Do the Exchanges Need a CEO?

by Santosh Rao, Associate Editor

Topics: Health Care Reform, Exchanges

Although the Affordable Care Act's first open enrollment period ended on a high note, the first few months were rocky, featuring a glitch-filled website and a number of delays.

Much of the criticism over the problems that plagued the first enrollment period centered on the lack of focused testing of the exchange websites. Some observers also noted that multiple agencies had control of various segments of the implementation of, which faced the most problems and criticism. This created an absence of a central figure that would be accountable for the website.

Last month, the Center of American Progress -- a left-leaning public policy and advocacy group that has been a vocal supporter of ACA outreach and enrollment efforts -- issued a report titled "A New Management Structure for a New Phase of the Affordable Care Act." In it, CAP called for the creation of a new ACA implementation oversight and management position at HHS. Or, as some observers said, CAP was suggesting creating an "exchange CEO."

Under CAP's proposal, the individual who fills the CEO-like role would report directly to the President and HHS secretary. S/he would possess private-sector experience, a strong background in health care issues and serve for the remainder of the Obama administration. This top-level official would assume oversight control over the state and federal exchanges, which CAP said should be run as e-commerce websites, and s/he would work closely with insurers and oversee market regulations.

CAP also proposed that the official would have the support of two newly established advisory boards: one comprised of the HHS secretary, the CMS administrator, the Internal Revenue Service commissioner and a pair of private-sector professionals, and the other made up of officials with technical expertise representing federal agencies, federal contracting organizations, states and insurers.

But is an exchange CEO a good idea? To answer that, American Health Line spoke to two people who paid close attention to the exchanges during the first open enrollment period.

Michigan-based web developer Charles Gaba gained national recognition and acclaim for his enrollment data-crunching website, which proved to be a valuable resource to those who wanted to track the progress of enrollment.

Gaba said that he "always assumed there was one person in charge of the technical implementation of at least the federal exchange," so in light of the problems that faced, he added that "it certainly seems like someone with more technical chops should have been involved and responsible early on."

On the CAP report's recommendation, Gaba said, "I don't think it's a bad idea and I don't think this individual needs to have private sector experience, specifically, but certainly he or she would need to have technical and e-commerce expertise."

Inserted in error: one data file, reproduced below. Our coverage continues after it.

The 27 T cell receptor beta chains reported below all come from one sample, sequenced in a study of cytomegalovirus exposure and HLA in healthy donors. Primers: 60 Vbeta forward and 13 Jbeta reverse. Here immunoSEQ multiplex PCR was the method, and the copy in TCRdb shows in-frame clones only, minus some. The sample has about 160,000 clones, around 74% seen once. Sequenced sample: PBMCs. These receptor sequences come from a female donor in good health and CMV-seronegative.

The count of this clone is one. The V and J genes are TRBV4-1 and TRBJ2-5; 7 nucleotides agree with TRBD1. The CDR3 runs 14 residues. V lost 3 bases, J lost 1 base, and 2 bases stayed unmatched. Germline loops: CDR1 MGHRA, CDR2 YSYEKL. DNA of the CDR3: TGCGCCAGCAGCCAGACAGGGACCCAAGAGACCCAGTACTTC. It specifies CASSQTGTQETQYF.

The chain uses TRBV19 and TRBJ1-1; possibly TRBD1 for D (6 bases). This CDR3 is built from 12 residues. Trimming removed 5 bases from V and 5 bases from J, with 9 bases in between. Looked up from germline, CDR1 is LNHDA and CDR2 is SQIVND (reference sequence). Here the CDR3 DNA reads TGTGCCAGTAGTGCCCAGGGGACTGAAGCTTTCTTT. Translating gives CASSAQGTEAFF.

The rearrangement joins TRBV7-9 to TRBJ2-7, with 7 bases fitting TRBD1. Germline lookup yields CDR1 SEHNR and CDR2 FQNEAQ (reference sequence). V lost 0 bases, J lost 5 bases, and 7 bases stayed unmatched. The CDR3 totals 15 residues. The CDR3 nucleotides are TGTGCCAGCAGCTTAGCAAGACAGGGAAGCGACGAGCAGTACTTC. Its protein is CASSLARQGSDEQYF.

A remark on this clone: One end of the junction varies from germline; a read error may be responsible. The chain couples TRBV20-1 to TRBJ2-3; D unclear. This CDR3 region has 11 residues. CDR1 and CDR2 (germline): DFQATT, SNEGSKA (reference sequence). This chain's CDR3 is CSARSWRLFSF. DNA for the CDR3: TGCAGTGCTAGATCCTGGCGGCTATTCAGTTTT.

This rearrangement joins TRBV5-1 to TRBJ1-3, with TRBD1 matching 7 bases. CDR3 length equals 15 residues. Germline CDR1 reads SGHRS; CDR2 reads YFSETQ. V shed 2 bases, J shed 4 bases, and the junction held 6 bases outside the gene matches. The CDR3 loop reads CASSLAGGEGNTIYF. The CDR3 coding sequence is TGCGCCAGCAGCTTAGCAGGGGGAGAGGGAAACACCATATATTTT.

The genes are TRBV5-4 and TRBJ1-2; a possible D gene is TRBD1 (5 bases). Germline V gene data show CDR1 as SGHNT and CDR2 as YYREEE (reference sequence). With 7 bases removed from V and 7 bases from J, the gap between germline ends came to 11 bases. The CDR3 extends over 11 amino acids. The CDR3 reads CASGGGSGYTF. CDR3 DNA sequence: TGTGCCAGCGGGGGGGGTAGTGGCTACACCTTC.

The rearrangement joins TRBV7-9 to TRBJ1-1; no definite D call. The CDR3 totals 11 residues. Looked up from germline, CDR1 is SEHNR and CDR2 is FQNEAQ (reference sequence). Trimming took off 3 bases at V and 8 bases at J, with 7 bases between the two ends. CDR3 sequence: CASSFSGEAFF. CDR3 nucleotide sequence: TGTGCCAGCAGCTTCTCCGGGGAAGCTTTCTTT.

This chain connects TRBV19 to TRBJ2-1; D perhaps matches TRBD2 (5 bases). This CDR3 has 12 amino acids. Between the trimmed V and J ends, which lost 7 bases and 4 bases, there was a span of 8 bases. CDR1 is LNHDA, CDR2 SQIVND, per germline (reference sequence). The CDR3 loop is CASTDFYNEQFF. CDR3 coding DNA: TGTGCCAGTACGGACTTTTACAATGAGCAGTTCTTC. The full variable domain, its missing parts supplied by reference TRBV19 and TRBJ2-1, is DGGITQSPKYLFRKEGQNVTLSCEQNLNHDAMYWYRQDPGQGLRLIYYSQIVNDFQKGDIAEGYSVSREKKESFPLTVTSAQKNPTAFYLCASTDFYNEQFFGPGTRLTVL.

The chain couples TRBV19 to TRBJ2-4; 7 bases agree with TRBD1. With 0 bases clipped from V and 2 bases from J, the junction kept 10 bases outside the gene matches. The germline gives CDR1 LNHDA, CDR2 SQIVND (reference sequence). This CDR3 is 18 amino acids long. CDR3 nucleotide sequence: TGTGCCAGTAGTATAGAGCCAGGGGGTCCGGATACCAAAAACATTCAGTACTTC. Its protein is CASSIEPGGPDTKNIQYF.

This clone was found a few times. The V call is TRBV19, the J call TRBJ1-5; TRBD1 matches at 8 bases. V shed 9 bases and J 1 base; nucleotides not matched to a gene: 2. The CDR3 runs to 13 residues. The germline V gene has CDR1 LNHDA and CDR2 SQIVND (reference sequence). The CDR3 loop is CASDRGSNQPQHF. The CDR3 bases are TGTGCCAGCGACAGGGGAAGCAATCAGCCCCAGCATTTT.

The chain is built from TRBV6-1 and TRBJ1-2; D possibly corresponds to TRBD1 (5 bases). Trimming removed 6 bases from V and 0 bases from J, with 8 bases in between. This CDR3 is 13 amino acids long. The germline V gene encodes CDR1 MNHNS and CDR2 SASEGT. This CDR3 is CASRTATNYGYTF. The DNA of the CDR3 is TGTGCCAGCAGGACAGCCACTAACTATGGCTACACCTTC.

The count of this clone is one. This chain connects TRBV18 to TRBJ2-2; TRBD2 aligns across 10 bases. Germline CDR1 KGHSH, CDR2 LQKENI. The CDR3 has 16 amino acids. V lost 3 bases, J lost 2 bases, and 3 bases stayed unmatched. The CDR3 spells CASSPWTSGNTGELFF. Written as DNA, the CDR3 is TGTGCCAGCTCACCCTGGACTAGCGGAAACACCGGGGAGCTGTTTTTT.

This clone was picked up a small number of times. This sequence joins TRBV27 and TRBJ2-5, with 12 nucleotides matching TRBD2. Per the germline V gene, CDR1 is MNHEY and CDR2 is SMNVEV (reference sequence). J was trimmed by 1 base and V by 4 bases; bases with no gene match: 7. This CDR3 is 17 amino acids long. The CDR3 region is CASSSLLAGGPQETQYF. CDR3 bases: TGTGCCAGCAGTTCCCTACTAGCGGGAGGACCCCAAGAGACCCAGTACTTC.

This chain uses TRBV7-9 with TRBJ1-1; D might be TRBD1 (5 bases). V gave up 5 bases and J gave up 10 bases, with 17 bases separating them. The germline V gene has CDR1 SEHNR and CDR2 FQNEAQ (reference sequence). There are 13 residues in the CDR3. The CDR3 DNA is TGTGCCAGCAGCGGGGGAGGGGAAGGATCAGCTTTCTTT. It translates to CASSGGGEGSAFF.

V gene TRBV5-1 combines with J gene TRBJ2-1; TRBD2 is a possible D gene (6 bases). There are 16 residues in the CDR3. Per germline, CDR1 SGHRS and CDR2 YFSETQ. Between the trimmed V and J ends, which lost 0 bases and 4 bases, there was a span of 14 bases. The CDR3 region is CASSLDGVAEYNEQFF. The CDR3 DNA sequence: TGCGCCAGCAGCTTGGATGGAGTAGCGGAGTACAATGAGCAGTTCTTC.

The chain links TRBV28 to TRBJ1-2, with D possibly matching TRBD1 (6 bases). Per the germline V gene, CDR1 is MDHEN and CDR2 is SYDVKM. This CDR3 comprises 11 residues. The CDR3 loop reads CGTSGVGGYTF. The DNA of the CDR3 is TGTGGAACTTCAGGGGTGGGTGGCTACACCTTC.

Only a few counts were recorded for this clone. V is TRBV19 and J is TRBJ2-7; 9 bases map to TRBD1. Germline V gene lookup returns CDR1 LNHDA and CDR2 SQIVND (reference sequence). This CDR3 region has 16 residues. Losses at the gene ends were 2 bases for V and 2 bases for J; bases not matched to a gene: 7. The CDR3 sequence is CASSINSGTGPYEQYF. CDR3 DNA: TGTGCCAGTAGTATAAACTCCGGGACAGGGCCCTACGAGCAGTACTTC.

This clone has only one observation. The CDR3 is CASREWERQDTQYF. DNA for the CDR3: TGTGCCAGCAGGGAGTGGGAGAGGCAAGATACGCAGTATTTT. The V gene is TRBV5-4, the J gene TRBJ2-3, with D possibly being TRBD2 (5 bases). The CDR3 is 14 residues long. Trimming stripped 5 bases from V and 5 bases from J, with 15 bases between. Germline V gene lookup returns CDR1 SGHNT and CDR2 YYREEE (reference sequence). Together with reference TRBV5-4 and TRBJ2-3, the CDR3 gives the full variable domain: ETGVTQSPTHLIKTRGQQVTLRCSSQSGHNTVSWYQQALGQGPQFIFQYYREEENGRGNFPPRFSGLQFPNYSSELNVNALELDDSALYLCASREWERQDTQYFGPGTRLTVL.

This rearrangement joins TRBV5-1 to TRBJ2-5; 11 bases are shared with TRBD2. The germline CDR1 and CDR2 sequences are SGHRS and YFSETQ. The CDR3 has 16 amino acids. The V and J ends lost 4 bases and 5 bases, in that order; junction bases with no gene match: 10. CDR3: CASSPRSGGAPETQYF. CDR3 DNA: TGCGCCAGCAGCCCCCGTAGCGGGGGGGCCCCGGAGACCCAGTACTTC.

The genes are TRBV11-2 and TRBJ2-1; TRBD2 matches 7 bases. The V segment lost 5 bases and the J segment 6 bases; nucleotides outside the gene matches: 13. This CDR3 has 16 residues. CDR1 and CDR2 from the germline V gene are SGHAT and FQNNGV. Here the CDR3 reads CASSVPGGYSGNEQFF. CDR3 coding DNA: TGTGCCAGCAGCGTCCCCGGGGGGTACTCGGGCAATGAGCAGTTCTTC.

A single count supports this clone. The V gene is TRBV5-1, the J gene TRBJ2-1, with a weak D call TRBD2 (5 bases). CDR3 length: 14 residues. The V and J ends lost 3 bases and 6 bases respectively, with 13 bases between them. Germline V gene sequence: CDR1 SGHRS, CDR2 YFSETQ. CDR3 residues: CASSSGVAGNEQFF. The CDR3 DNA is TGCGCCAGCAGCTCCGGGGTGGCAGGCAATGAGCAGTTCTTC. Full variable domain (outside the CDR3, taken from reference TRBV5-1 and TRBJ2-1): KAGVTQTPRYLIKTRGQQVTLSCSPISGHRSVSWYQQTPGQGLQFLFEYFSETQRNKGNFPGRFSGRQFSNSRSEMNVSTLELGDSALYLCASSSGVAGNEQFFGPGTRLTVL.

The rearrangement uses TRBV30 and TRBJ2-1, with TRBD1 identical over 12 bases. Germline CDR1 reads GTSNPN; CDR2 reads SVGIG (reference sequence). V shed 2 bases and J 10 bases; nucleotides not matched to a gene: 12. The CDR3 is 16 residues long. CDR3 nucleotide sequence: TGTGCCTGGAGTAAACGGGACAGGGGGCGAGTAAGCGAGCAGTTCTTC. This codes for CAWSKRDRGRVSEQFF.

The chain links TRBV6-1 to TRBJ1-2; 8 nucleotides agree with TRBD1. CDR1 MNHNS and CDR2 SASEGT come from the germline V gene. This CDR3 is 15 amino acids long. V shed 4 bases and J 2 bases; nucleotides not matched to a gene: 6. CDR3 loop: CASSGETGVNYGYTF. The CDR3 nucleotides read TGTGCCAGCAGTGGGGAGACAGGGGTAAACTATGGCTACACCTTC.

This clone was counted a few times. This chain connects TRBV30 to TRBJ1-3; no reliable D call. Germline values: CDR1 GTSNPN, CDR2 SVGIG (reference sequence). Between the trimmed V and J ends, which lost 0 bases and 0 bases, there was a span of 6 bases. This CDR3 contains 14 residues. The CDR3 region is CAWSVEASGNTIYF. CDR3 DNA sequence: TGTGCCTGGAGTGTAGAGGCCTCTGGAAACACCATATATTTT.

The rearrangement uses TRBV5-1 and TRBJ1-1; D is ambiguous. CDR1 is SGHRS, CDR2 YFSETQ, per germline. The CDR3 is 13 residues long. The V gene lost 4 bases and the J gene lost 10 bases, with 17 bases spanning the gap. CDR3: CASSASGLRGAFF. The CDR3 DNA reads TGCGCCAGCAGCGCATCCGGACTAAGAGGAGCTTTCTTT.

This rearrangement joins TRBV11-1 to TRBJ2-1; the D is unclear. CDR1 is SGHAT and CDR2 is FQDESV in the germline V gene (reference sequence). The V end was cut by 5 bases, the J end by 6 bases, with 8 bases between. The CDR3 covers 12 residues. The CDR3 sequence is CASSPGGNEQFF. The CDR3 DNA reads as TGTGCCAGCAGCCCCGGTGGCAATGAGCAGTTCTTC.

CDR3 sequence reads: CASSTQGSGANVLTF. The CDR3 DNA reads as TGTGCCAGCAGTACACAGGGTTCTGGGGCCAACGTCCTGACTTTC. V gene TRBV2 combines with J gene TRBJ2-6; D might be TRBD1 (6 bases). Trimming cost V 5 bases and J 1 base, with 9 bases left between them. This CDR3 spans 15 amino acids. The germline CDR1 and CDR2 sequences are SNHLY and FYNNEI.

Gaba told AHL that there were some issues with the initial rollout that he thinks someone with e-commerce and private sector experience could have helped address or avoid altogether. For example, an individual with e-commerce experience could have helped develop a feature that would have allowed consumers to window-shop for plans before they provided any personal information.

Meanwhile, Brian Haile – former senior vice president for health policy at Jackson Hewitt Tax Service and a leading analyst of the ACA's tax-related provisions – noted that the enrollment process is a complicated interagency process involving HHS, the IRS and various divisions within HHS that require coordination.

Haile, who returned to public service this month, said that having a single CEO might be "worthwhile" if s/he can ensure that all those entities are "really working hand in glove." He added that while these entities "need a champion within the administration," the new official should also have the authority to hold anyone in a specific division accountable if they are "not performing or are following a policy agenda that is inconsistent with the overriding imperative of the president."

However, Haile said he believes "the focus on personnel is misguided because you can have the best-performing staff, but if you're doing open enrollment during the time of the year" -- Thanksgiving and Christmas -- when "people don't have any money to buy the insurance you're selling, it is a lost cause." He added, "If they [federal officials] appoint Pope Francis himself as the CEO of open enrollment, that's great … but in order to make it really successful, you have to make sure you're allowing people to enroll in coverage well after February 15."

The Obama administration has not disclosed its position on the recommendation. However, the White House in a statement last month said that although it has not reviewed CAP's recommendation, it is open to reviewing "all ideas" that could improve the law's implementation process.